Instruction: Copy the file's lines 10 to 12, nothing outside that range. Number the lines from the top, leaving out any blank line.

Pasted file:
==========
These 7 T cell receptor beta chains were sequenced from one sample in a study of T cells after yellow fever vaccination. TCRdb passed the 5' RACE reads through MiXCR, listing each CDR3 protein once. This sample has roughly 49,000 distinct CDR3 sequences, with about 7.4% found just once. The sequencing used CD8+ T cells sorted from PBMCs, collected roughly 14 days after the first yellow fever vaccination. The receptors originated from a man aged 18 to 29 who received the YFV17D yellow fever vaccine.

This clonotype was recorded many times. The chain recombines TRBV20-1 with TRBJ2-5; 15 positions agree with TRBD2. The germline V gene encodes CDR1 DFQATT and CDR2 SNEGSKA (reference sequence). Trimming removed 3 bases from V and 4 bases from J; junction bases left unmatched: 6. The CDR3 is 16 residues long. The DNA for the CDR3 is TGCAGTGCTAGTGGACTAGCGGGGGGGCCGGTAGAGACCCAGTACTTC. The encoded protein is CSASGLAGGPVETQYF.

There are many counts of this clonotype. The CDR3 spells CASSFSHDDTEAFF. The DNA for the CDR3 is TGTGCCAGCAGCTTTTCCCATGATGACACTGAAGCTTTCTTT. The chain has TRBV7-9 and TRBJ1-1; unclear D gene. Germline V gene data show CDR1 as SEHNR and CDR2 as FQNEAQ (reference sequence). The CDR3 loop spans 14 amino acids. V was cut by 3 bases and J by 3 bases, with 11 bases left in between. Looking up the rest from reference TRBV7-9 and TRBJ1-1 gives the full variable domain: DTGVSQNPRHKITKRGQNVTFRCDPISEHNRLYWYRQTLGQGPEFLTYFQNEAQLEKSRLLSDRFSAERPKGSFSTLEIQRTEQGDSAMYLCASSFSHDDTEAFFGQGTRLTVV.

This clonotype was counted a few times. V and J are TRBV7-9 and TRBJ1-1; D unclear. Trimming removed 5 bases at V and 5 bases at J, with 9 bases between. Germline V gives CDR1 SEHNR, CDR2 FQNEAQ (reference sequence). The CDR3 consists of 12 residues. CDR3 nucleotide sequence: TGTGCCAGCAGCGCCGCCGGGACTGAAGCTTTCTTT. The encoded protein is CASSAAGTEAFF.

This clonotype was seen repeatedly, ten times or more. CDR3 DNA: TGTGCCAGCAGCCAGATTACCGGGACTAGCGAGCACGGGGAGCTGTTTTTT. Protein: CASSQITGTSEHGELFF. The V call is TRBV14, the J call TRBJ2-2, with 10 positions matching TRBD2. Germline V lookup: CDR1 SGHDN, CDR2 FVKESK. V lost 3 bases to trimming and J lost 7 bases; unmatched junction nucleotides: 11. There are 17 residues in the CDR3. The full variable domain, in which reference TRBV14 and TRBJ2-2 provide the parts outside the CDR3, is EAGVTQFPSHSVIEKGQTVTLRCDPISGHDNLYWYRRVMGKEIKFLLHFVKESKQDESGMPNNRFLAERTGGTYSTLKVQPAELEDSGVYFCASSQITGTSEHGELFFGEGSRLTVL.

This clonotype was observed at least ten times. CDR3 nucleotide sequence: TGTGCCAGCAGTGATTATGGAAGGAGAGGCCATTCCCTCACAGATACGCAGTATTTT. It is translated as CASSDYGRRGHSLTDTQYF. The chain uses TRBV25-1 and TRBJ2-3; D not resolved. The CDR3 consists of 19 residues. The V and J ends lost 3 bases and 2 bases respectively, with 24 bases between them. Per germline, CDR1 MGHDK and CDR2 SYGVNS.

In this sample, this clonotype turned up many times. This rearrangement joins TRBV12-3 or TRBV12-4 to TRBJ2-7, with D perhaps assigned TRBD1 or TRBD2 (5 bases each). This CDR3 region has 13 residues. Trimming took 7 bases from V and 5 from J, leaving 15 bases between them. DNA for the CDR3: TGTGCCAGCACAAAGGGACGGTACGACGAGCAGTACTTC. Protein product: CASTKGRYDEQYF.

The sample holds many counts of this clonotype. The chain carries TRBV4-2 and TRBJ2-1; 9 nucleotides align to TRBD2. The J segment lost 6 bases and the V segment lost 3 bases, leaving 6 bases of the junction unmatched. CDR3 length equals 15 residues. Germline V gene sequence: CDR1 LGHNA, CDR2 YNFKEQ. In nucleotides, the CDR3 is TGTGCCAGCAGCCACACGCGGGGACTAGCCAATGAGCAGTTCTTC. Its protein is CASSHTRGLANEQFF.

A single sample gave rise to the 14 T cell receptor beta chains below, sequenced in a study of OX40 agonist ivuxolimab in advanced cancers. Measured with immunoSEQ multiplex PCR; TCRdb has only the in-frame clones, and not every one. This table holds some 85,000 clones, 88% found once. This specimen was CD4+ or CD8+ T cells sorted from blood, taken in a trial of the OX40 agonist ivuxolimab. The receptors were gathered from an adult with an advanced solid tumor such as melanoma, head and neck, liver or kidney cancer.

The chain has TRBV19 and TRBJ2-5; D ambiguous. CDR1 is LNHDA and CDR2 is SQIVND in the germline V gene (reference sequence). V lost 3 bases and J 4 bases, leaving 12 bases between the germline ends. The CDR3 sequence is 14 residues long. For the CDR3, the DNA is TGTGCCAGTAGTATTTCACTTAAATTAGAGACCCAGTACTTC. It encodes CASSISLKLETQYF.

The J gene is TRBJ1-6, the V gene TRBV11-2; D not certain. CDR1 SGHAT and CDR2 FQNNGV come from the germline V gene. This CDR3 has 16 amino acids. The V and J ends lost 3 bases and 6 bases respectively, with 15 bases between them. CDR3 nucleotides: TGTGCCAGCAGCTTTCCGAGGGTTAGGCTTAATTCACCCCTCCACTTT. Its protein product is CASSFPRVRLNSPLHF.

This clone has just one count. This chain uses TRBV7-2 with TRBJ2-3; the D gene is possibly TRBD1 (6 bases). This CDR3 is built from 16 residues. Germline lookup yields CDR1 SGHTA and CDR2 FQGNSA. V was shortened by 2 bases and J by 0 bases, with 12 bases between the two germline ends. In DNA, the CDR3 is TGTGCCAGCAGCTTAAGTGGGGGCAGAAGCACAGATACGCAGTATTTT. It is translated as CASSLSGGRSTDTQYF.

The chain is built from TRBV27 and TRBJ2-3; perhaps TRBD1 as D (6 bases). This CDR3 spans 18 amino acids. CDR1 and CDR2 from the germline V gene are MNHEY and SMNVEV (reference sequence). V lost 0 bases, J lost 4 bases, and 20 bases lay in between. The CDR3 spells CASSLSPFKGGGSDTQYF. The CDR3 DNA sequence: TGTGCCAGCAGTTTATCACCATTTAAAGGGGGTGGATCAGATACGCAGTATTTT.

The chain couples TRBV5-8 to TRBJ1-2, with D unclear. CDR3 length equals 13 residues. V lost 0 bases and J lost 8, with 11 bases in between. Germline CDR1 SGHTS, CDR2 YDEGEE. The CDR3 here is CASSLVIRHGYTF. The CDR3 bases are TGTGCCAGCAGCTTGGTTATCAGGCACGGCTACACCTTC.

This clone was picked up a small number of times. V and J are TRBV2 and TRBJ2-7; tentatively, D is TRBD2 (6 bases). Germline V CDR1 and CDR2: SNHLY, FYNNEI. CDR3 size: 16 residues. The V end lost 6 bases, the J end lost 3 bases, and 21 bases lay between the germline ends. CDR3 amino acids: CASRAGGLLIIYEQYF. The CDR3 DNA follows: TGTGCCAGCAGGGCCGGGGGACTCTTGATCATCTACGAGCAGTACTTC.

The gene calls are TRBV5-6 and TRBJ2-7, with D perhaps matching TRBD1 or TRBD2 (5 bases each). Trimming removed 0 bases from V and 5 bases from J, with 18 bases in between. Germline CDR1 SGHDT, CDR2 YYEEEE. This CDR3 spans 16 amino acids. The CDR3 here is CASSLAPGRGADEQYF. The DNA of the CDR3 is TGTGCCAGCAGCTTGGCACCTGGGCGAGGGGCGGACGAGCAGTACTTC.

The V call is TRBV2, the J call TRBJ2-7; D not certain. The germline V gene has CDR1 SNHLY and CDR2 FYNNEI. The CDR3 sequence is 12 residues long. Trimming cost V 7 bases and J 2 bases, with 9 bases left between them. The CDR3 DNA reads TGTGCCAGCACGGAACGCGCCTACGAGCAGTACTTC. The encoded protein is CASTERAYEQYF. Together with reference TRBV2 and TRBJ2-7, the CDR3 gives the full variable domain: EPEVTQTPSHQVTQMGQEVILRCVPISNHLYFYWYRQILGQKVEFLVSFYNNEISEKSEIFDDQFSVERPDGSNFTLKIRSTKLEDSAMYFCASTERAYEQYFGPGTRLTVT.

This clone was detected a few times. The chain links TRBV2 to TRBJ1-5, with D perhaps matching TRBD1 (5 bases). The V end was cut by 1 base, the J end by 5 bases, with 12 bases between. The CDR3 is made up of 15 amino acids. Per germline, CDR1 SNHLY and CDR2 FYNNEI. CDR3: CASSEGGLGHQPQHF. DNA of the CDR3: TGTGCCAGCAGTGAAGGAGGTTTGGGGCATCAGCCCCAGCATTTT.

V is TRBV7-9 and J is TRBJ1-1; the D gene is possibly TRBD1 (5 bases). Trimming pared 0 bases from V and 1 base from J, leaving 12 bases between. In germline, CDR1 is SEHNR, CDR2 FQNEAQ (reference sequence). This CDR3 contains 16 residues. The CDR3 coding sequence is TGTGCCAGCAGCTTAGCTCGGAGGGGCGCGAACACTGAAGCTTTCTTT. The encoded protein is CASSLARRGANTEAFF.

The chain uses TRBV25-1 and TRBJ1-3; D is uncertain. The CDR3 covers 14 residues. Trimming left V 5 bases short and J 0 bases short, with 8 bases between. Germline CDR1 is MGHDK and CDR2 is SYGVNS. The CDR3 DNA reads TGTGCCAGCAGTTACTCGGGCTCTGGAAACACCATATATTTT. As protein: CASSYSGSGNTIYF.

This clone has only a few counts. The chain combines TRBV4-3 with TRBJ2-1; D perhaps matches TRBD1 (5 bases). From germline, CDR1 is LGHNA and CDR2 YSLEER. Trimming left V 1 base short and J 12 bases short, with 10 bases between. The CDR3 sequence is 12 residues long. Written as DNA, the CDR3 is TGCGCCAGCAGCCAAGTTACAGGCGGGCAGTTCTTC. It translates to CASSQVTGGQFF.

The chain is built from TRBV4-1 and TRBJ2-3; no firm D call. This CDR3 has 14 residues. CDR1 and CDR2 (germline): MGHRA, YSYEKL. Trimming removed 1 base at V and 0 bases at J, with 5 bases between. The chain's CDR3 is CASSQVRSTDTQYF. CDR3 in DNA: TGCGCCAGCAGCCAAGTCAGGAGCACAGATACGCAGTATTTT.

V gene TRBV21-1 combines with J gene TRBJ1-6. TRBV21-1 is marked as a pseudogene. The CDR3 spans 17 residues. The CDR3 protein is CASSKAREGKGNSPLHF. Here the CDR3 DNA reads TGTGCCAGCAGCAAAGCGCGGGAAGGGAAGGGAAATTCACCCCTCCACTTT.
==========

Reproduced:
The chain has TRBV19 and TRBJ2-5; D ambiguous. CDR1 is LNHDA and CDR2 is SQIVND in the germline V gene (reference sequence). V lost 3 bases and J 4 bases, leaving 12 bases between the germline ends. The CDR3 sequence is 14 residues long. For the CDR3, the DNA is TGTGCCAGTAGTATTTCACTTAAATTAGAGACCCAGTACTTC. It encodes CASSISLKLETQYF.

The J gene is TRBJ1-6, the V gene TRBV11-2; D not certain. CDR1 SGHAT and CDR2 FQNNGV come from the germline V gene. This CDR3 has 16 amino acids. The V and J ends lost 3 bases and 6 bases respectively, with 15 bases between them. CDR3 nucleotides: TGTGCCAGCAGCTTTCCGAGGGTTAGGCTTAATTCACCCCTCCACTTT. Its protein product is CASSFPRVRLNSPLHF.

This clone has just one count. This chain uses TRBV7-2 with TRBJ2-3; the D gene is possibly TRBD1 (6 bases). This CDR3 is built from 16 residues. Germline lookup yields CDR1 SGHTA and CDR2 FQGNSA. V was shortened by 2 bases and J by 0 bases, with 12 bases between the two germline ends. In DNA, the CDR3 is TGTGCCAGCAGCTTAAGTGGGGGCAGAAGCACAGATACGCAGTATTTT. It is translated as CASSLSGGRSTDTQYF.